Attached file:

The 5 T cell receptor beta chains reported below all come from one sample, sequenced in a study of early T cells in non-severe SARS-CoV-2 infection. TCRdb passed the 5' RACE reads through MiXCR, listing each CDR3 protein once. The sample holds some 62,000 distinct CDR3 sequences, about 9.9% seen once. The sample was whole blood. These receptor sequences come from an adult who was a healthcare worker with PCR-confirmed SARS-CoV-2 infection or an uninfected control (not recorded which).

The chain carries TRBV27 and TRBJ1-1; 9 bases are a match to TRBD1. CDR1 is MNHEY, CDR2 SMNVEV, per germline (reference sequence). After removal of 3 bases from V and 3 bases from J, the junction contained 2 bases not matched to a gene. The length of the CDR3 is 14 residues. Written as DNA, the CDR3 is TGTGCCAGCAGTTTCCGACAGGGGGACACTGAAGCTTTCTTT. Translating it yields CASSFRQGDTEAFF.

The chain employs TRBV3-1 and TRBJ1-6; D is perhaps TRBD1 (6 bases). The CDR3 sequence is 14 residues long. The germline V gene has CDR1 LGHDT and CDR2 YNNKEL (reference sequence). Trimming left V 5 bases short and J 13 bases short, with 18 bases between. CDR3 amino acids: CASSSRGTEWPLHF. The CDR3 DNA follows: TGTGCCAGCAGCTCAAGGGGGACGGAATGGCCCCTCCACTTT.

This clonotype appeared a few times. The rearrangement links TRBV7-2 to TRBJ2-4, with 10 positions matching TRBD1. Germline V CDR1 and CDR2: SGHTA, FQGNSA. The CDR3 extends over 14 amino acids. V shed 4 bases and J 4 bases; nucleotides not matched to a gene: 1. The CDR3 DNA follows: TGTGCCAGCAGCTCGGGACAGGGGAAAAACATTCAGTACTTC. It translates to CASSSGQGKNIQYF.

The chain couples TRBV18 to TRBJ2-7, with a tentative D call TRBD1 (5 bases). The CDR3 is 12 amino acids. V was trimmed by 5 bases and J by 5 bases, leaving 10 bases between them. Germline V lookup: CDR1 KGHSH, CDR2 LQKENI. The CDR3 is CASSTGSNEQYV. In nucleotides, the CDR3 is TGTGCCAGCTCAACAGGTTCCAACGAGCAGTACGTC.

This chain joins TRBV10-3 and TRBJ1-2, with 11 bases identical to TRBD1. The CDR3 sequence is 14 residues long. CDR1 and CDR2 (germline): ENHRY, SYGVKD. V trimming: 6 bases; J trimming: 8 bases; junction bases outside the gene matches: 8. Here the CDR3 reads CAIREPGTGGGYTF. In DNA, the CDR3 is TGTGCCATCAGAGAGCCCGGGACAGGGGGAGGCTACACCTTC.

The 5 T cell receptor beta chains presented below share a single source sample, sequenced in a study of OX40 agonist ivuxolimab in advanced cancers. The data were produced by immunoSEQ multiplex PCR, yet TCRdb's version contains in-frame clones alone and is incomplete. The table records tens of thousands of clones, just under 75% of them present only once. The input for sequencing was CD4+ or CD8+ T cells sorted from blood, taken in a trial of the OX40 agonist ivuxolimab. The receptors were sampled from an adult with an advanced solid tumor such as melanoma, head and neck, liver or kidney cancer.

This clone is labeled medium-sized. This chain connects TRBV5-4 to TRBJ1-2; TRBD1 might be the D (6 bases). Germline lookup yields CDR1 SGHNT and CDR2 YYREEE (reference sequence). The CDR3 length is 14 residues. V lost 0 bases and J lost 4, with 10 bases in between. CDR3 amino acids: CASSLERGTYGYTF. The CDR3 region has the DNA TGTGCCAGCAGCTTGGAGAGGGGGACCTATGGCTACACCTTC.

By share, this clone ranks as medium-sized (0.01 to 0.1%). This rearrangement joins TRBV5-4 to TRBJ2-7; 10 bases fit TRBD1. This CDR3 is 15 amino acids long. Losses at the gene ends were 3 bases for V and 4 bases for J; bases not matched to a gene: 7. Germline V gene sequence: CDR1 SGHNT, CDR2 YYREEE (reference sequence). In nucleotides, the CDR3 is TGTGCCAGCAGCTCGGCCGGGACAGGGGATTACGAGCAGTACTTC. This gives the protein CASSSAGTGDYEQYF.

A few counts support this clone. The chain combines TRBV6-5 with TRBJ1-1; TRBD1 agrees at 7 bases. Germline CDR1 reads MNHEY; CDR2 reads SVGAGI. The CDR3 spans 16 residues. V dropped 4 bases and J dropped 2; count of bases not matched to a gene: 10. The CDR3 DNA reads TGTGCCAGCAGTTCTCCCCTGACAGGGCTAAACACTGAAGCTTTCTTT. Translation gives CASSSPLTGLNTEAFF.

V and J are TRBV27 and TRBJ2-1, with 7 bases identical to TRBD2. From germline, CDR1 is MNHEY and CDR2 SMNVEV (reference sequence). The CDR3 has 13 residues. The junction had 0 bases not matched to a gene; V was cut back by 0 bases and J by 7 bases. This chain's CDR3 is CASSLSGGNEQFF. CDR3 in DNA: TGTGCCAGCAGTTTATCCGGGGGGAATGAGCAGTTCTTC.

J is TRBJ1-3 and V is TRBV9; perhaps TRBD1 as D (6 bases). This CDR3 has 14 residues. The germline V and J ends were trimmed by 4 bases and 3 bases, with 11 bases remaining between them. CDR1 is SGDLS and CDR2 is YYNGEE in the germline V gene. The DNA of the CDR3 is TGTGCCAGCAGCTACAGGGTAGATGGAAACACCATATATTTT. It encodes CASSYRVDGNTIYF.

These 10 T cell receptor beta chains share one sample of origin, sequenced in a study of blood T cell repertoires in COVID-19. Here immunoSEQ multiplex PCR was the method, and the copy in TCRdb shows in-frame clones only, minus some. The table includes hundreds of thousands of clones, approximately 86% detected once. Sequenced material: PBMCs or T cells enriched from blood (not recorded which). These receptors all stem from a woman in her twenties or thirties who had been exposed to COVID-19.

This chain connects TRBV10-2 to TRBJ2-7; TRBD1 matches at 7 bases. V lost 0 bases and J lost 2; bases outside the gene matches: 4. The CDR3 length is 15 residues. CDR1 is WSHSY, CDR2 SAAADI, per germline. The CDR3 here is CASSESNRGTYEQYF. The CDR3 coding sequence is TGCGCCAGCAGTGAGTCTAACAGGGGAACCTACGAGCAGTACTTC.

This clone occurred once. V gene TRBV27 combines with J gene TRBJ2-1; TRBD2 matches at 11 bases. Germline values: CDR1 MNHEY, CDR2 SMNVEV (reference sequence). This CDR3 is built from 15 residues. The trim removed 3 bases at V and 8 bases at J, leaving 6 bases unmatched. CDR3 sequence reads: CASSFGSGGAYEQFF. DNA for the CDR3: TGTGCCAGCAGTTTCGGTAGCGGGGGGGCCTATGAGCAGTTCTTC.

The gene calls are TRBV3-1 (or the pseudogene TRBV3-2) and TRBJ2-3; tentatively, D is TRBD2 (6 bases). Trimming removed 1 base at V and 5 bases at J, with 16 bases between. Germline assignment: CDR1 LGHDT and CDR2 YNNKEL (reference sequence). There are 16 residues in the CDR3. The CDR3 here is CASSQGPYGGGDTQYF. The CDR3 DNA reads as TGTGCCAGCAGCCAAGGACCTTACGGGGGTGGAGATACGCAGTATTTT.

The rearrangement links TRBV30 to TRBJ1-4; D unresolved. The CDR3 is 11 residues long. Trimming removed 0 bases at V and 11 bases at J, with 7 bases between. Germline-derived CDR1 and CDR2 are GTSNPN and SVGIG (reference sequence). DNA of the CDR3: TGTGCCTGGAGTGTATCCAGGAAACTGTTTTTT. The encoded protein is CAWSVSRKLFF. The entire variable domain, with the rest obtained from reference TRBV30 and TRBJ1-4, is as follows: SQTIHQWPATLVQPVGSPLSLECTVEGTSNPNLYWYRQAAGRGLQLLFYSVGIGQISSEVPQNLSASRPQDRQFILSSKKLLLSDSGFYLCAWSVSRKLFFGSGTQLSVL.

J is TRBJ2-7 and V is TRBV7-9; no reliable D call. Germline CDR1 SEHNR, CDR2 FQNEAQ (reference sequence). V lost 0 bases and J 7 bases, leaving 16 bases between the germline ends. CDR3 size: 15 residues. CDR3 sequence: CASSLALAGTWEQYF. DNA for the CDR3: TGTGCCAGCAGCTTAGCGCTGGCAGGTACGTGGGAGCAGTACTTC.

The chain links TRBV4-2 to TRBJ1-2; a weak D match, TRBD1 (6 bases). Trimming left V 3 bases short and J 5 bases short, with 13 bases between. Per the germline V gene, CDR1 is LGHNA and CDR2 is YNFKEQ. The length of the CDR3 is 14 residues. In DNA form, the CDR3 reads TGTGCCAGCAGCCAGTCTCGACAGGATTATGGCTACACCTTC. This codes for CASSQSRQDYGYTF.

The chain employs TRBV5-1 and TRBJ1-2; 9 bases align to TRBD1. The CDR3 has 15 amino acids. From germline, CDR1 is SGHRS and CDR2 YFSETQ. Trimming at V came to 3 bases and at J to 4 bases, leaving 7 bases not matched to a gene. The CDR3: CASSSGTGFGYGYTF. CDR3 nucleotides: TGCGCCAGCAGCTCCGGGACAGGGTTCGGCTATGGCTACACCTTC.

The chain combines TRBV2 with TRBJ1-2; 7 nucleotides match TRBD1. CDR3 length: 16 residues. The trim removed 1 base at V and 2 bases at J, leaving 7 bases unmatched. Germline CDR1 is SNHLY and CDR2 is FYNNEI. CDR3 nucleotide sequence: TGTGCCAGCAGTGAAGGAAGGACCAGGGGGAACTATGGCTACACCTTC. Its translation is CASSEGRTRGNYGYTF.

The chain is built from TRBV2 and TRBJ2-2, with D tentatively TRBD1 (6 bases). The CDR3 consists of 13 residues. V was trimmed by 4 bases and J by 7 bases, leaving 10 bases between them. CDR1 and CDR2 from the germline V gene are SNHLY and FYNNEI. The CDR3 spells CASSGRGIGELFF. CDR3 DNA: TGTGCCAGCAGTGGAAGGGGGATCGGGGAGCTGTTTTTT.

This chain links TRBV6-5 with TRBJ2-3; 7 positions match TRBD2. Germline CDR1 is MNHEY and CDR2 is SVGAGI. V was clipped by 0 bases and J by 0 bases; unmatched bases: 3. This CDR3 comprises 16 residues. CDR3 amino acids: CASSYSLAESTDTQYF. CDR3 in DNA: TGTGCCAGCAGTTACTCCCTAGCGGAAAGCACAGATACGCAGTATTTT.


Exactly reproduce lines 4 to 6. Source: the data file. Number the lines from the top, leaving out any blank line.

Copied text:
This clonotype appeared a few times. The rearrangement links TRBV7-2 to TRBJ2-4, with 10 positions matching TRBD1. Germline V CDR1 and CDR2: SGHTA, FQGNSA. The CDR3 extends over 14 amino acids. V shed 4 bases and J 4 bases; nucleotides not matched to a gene: 1. The CDR3 DNA follows: TGTGCCAGCAGCTCGGGACAGGGGAAAAACATTCAGTACTTC. It translates to CASSSGQGKNIQYF.

The chain couples TRBV18 to TRBJ2-7, with a tentative D call TRBD1 (5 bases). The CDR3 is 12 amino acids. V was trimmed by 5 bases and J by 5 bases, leaving 10 bases between them. Germline V lookup: CDR1 KGHSH, CDR2 LQKENI. The CDR3 is CASSTGSNEQYV. In nucleotides, the CDR3 is TGTGCCAGCTCAACAGGTTCCAACGAGCAGTACGTC.

This chain joins TRBV10-3 and TRBJ1-2, with 11 bases identical to TRBD1. The CDR3 sequence is 14 residues long. CDR1 and CDR2 (germline): ENHRY, SYGVKD. V trimming: 6 bases; J trimming: 8 bases; junction bases outside the gene matches: 8. Here the CDR3 reads CAIREPGTGGGYTF. In DNA, the CDR3 is TGTGCCATCAGAGAGCCCGGGACAGGGGGAGGCTACACCTTC.